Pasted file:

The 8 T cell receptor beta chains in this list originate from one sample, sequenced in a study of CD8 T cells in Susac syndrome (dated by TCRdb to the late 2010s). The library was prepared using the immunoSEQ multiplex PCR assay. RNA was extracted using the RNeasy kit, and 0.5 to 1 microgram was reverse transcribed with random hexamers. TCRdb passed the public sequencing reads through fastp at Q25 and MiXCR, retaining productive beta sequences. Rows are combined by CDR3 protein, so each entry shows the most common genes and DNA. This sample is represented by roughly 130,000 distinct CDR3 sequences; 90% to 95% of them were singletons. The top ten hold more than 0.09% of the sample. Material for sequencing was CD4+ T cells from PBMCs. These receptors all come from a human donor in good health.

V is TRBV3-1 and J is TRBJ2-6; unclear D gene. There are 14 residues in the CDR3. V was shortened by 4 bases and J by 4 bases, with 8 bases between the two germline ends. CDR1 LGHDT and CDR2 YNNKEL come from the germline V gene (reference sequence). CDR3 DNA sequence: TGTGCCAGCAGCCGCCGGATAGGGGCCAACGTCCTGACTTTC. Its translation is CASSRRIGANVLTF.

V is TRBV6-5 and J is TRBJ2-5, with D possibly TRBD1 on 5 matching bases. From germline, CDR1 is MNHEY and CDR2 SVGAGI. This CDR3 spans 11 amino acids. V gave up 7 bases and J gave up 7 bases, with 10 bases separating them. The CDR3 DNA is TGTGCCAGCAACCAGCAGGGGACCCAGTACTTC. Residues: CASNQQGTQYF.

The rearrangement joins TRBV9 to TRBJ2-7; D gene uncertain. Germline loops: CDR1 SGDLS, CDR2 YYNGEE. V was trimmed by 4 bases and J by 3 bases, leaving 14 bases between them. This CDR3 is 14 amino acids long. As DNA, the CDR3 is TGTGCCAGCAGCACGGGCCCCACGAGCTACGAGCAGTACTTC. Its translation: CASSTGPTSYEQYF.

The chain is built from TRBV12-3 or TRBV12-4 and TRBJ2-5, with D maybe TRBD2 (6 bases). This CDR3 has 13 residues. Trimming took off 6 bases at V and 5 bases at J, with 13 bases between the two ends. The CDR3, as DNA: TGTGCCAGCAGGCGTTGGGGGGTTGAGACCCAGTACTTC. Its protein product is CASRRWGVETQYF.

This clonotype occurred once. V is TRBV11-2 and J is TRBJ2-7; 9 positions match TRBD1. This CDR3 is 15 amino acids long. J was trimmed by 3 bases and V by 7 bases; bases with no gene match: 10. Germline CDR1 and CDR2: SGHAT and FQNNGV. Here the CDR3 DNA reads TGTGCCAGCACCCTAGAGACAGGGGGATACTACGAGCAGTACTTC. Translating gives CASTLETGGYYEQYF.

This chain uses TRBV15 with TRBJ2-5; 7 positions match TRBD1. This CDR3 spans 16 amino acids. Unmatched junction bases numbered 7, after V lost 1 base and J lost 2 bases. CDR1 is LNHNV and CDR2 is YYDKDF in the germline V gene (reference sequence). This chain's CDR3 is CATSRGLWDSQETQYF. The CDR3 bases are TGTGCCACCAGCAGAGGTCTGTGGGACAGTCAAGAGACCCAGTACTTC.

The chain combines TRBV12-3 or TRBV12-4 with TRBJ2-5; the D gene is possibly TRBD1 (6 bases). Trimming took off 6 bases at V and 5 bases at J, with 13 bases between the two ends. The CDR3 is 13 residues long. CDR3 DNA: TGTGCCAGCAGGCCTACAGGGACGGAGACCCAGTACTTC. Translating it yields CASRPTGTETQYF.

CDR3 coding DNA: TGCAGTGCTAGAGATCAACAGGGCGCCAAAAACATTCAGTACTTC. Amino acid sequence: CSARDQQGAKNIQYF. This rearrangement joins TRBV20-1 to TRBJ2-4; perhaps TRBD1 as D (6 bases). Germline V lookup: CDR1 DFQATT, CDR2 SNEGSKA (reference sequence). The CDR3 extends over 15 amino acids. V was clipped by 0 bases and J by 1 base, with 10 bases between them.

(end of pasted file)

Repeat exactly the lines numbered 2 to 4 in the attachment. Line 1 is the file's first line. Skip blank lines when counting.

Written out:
V is TRBV3-1 and J is TRBJ2-6; unclear D gene. There are 14 residues in the CDR3. V was shortened by 4 bases and J by 4 bases, with 8 bases between the two germline ends. CDR1 LGHDT and CDR2 YNNKEL come from the germline V gene (reference sequence). CDR3 DNA sequence: TGTGCCAGCAGCCGCCGGATAGGGGCCAACGTCCTGACTTTC. Its translation is CASSRRIGANVLTF.

V is TRBV6-5 and J is TRBJ2-5, with D possibly TRBD1 on 5 matching bases. From germline, CDR1 is MNHEY and CDR2 SVGAGI. This CDR3 spans 11 amino acids. V gave up 7 bases and J gave up 7 bases, with 10 bases separating them. The CDR3 DNA is TGTGCCAGCAACCAGCAGGGGACCCAGTACTTC. Residues: CASNQQGTQYF.

The rearrangement joins TRBV9 to TRBJ2-7; D gene uncertain. Germline loops: CDR1 SGDLS, CDR2 YYNGEE. V was trimmed by 4 bases and J by 3 bases, leaving 14 bases between them. This CDR3 is 14 amino acids long. As DNA, the CDR3 is TGTGCCAGCAGCACGGGCCCCACGAGCTACGAGCAGTACTTC. Its translation: CASSTGPTSYEQYF.